Samuelsson Named State Chef

Last Friday, Chef Marcus Samuelsson was honored by the U.S. State Department by being inducted as a member of the first class of the American Chef Corps. A cornerstone of the newly formed Diplomatic Culinary Partnership Initiative, a collaborative effort between the Office of Protocol, the Department of State, and the James Beard Foundation, the program aims to foster greater global dialogue and diplomacy utilizing the universal language of food. The more than 80 members of the Corps will serve on the frontlines in the creation of a global gastronomic community, preparing State Dinners, serving as culinary ambassadors while abroad, and hosting foreign visitors interested in the American food system.

This morning, as part of his first duties as a State Chef, Samuelsson hosted an informal question and answer session for a visiting group of chefs and food experts at his Harlem eatery Ginny’s Supper Club. Representing 25 different nations, the guests were part of the Department of State’s International Visitor Leadership Program, a global professional exchange initiative now in its 72nd year.

The focus of the conversation, as was to be expected, was food. As Chef Samuelsson talked of his own culinary path, from his decision to settle in Harlem to his thoughts on food justice and the lack of vegetables in the American diet, the visitors too shared the outstanding dishes of their home cuisine. Hiba Hussein, chef and owner of Patisserie Desiree in Sudan, spoke of Gorrassa, a traditional Sudanese wheat pancake made either savory, topped with meat and vegetables, or sweet, with dates and ghee. Altynay Ryskulova, director of the Koldo Shop Public Foundation in Kyrgyzstan, told the group of Beshbamark, a boiled meat and noodles dish traditionally made with horsemeat and served during times of celebration.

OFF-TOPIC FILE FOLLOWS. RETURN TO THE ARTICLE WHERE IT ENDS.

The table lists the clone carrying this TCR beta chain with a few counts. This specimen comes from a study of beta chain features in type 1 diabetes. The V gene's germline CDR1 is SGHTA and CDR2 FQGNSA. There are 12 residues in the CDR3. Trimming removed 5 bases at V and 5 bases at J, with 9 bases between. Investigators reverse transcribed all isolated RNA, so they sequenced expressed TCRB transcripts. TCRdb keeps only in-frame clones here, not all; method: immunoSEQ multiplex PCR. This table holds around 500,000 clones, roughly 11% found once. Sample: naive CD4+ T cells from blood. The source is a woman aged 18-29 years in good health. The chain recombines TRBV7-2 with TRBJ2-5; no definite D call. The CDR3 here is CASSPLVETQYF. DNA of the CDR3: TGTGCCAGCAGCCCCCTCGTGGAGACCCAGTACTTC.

For some, it was not a single dish but rather a national cooking style or unique ingredient that deserved the recognition. Ana Ariza, a chef from Bogotá, Colombia, offered up her country’s flavorful regional soups as a prime example, describing the coconut milk, lemongrass, and basil fish soups from the Pacific coast and the potato stews from the central mountain highlands, among others. Canadian Chef Andrew George, a Vancouver-based culinary arts instructor dedicated to bringing First Nation cuisine to the international stage, claimed instead the world’s plates were missing the robust flavors of northern delicacies such as Musk Ox and Caribou.

The morning exemplified the reasons Marcus Samuelsson agreed to serve as a State Chef, as it brought together a group of international voices in a shared discussion of how each breaks bread. The program is a growing aspect of the Chef’s work to promote a greater dialogue about food and food culture and to spread his message to “Eat Globally, Eat Better.”